Donald Walbridge “Don” Shirley was an American classical and jazz composer and pianist.
Shirley was born on January 29, 1927, to Stella Gertrude Young and Edwin Samuel Shirley in Pensacola, Florida. His mother and father were Jamaican-born immigrants. Shirley was a prodigy, taught to play the piano by his mother at the age of two, and by age three, he was playing the organ. His mother passed away in 1936, the same year Shirley was invited to study theory at the Leningrad Conservatory of Music in the Soviet Union. He later studied at Catholic University of America in Washington, D.C.
On June 25, 1945, at age 18, Shirley made his debut, playing Tchaikovsky’s B-flat minor concerto with the Boston Pops Orchestra. His first major composition was performed by the London Philharmonic Orchestra in l946. In 1949 he was invited by the Haitian government to play at the Exposition International du Bi-Centenaire De Port-au-Prince. By special request from Haitian President Leon Dumarsais Estime’ and Archbishop Le Goise, Shirley gave a repeat performance the following week.
Shirley was married to Jean C. Hill in Cook County, Illinois on December 23, 1952, but the couple later divorced. He briefly abandoned his musical career while in Illinois, and obtained doctorates in Music, Psychology, and the Liturgical Arts at the University of Chicago. Afterwards he worked as a Psychologist in Chicago.
In 1955, Shirley performed in New York City at Basin Street East, where he met Duke Ellington. The two performed during Ellington’s Piano Concerto at Carnegie Hall with the NBC Symphony of the Air. Shirley was a recipient of the Isaac Stern Medallion. He was also a Carnegie Hall Apartment resident after 1956 and the only studio tenant besides Leonard Bernstein to play solo concerts at Carnegie Hall. He also played as soloist with an orchestra at Milan, Italy’s La Scala Opera House in a program dedicated to George Gershwin’s music, and he performed as a guest soloist for the Alvin Ailey Dance Ensemble playing Gershwin’s Concerto in F at the Metropolitan Opera House in New York City.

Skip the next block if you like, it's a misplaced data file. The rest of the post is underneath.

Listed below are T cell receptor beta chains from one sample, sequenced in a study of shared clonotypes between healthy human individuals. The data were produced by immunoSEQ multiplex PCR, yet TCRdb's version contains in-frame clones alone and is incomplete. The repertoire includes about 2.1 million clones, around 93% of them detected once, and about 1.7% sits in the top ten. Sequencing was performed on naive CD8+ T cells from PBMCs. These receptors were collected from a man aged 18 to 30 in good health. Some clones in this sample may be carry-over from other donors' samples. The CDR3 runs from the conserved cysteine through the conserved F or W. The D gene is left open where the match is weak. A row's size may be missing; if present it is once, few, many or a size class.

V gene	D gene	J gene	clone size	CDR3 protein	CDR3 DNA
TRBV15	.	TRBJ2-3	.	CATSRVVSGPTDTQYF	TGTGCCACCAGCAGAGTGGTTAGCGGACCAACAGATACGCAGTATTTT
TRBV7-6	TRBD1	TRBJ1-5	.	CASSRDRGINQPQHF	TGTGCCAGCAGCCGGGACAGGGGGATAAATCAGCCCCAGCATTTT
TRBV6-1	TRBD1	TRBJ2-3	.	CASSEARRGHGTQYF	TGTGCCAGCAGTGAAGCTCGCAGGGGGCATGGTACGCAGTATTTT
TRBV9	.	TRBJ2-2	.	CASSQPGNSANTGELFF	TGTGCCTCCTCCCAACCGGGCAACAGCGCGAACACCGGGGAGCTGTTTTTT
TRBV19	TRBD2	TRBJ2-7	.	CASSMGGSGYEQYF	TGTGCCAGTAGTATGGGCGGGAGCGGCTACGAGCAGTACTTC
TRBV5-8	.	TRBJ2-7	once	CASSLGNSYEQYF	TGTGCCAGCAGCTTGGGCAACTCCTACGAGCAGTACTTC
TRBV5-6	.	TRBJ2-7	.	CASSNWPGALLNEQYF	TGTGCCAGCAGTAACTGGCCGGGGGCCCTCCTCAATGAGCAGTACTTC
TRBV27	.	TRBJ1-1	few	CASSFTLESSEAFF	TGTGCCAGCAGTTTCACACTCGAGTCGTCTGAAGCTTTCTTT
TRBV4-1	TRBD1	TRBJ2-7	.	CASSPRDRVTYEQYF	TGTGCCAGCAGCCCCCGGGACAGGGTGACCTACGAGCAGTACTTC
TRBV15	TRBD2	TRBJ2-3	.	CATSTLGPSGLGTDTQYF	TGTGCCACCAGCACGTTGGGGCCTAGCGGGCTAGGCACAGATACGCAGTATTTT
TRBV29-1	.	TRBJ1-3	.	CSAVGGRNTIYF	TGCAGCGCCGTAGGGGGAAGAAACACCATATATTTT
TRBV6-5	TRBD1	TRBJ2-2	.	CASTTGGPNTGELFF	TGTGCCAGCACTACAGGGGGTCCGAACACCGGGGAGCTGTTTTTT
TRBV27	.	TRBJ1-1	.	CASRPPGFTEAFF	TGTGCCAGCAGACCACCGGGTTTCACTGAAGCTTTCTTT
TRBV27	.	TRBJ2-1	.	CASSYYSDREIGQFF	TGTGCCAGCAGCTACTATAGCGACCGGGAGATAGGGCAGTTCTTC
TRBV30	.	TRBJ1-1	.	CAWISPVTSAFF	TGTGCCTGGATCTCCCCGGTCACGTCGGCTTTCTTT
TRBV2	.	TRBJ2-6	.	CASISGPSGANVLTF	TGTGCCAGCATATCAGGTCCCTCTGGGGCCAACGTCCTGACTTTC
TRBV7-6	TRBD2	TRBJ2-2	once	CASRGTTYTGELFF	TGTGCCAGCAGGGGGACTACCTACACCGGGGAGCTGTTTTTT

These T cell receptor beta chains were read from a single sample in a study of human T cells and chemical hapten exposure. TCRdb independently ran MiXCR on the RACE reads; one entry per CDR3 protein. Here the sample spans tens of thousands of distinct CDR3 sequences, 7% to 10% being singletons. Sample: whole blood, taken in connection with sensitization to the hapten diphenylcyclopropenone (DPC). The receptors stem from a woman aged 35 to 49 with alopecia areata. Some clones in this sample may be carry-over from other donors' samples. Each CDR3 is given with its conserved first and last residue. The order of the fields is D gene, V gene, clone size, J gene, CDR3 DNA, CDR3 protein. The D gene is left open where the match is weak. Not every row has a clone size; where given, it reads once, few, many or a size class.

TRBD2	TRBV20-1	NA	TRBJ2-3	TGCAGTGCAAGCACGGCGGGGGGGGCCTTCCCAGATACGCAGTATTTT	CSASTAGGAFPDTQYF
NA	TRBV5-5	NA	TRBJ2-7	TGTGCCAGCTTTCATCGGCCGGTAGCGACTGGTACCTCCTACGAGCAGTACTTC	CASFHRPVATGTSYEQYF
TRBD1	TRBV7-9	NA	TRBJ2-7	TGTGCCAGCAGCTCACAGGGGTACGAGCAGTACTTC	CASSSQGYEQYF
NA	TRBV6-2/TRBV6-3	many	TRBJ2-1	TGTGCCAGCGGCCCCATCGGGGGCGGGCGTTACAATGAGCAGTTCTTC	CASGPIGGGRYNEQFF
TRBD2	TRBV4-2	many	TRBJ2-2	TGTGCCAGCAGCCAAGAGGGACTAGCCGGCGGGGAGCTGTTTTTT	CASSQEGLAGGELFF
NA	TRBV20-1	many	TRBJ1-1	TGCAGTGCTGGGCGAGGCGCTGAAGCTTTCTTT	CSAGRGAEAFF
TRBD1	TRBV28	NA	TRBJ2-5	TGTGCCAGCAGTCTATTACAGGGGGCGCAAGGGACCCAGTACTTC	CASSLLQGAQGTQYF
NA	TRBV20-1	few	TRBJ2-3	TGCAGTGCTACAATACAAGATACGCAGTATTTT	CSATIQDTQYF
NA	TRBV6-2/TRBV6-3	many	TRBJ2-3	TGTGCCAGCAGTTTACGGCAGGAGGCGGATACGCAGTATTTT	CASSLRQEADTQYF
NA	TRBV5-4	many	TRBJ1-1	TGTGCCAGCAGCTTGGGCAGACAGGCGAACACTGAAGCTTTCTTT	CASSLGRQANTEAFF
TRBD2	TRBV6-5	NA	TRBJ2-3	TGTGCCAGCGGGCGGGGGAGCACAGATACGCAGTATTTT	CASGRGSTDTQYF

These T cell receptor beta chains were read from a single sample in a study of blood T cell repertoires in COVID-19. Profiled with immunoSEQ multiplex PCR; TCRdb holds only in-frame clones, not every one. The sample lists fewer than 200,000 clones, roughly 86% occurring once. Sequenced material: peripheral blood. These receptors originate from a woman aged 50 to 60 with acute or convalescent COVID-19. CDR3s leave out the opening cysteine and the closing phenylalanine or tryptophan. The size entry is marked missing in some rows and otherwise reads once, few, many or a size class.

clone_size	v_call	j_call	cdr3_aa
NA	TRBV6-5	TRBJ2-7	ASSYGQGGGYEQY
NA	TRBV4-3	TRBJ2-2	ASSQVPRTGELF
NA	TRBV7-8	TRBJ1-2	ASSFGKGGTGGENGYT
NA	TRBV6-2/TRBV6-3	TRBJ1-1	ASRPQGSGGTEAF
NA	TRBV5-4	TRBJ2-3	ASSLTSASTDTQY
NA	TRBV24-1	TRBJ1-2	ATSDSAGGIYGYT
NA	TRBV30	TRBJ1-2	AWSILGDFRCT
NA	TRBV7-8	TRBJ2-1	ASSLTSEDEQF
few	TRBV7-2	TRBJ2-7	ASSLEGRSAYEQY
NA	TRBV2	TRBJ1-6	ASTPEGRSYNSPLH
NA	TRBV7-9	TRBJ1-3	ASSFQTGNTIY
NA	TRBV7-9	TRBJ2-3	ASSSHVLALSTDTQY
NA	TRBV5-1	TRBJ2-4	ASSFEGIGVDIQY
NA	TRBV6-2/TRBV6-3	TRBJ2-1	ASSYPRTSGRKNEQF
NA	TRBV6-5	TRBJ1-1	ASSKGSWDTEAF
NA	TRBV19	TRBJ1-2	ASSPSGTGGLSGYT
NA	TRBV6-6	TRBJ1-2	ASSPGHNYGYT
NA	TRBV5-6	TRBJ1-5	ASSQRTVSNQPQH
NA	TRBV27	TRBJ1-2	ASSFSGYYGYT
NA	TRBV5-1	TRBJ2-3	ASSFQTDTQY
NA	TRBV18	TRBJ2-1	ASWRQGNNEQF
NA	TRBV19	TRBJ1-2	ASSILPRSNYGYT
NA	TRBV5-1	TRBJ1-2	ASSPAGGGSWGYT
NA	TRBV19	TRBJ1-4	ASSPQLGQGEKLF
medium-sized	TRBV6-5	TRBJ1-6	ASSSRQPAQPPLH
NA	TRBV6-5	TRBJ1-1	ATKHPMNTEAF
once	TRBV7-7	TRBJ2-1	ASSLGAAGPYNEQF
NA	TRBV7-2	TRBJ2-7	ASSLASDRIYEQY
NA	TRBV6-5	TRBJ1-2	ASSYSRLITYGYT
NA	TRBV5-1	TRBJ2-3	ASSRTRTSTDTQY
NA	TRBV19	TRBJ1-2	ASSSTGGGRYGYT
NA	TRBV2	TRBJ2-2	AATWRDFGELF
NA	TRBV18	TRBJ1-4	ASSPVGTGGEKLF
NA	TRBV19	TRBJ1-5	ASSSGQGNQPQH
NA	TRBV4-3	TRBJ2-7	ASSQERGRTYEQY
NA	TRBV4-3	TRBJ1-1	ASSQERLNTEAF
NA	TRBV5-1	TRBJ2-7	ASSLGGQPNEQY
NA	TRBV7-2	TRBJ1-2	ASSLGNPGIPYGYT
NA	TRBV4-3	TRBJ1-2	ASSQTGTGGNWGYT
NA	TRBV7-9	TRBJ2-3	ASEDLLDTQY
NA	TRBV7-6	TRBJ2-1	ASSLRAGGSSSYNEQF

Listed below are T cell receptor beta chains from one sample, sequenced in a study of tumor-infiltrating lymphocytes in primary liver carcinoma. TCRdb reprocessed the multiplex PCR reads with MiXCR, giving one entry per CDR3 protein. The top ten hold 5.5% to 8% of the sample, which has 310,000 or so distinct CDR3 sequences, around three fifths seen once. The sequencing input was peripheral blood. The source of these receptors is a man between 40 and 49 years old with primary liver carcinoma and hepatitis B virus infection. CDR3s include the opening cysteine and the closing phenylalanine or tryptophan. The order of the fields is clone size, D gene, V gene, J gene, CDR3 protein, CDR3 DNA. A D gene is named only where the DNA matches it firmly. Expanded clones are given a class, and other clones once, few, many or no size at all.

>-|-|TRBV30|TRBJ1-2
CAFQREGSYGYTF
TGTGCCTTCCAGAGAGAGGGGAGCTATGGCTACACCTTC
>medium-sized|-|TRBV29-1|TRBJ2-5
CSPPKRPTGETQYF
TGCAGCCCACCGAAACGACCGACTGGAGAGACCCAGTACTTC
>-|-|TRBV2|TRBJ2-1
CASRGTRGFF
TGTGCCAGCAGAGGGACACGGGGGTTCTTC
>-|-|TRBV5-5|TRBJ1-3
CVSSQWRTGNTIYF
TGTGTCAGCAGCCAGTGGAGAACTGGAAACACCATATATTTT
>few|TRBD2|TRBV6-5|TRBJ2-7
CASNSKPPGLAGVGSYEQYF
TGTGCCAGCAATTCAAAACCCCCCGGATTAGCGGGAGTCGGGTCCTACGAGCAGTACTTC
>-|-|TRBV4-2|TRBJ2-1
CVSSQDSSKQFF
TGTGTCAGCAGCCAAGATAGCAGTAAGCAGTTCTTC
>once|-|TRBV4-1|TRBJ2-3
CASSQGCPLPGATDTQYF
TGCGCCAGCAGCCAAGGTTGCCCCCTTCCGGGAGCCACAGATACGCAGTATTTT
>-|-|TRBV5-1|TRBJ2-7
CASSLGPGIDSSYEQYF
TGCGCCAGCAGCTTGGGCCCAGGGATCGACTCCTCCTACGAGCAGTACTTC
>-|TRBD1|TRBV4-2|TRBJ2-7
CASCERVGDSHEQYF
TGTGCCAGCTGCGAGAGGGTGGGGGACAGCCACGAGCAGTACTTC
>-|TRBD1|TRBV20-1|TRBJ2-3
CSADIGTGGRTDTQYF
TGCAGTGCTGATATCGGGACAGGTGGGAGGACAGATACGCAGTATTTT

During the 1950s and 1960s, Shirley recorded many albums for Cadence Records. In 1961, his single “Water Boy” from the album Don Shirley Trio reached No. 40 on the Billboard Hot 100 and remained on the charts for 14 weeks. In 1962, the same year Shirley met a New York night club bouncer named Frank Anthony Vallelonga/Tony Lip, he released an album titled Don Shirley Presents Martha Flowers. Flowers was a world renowned African American mezzo-soprano. Shirley hired Vallelonga as his driver and bodyguard, to protect him as he performed in southern states, and required him to wear a uniform and cap. In the mid 1980s Vallelonga’s son Nick asked his father and Shirley for their blessing on writing a movie about them. Shirley said yes, but asked that it not be released until after his death. In 2018, the movie The Green Book was released.
Over his career Don Shirley composed three symphonies, two piano concerti, a cello concerto, three string quartets, a one-act opera, works for organ, piano and violin, a symphonic tone poem based on “Finnegan’s Wake” and a set of “Variations” on the legend of Orpheus in the Underworld.
Donald Walbridge Shirley died from complications of heart disease at his home above Carnegie Hall in in New York City on April 6, 2013, at the age of 86.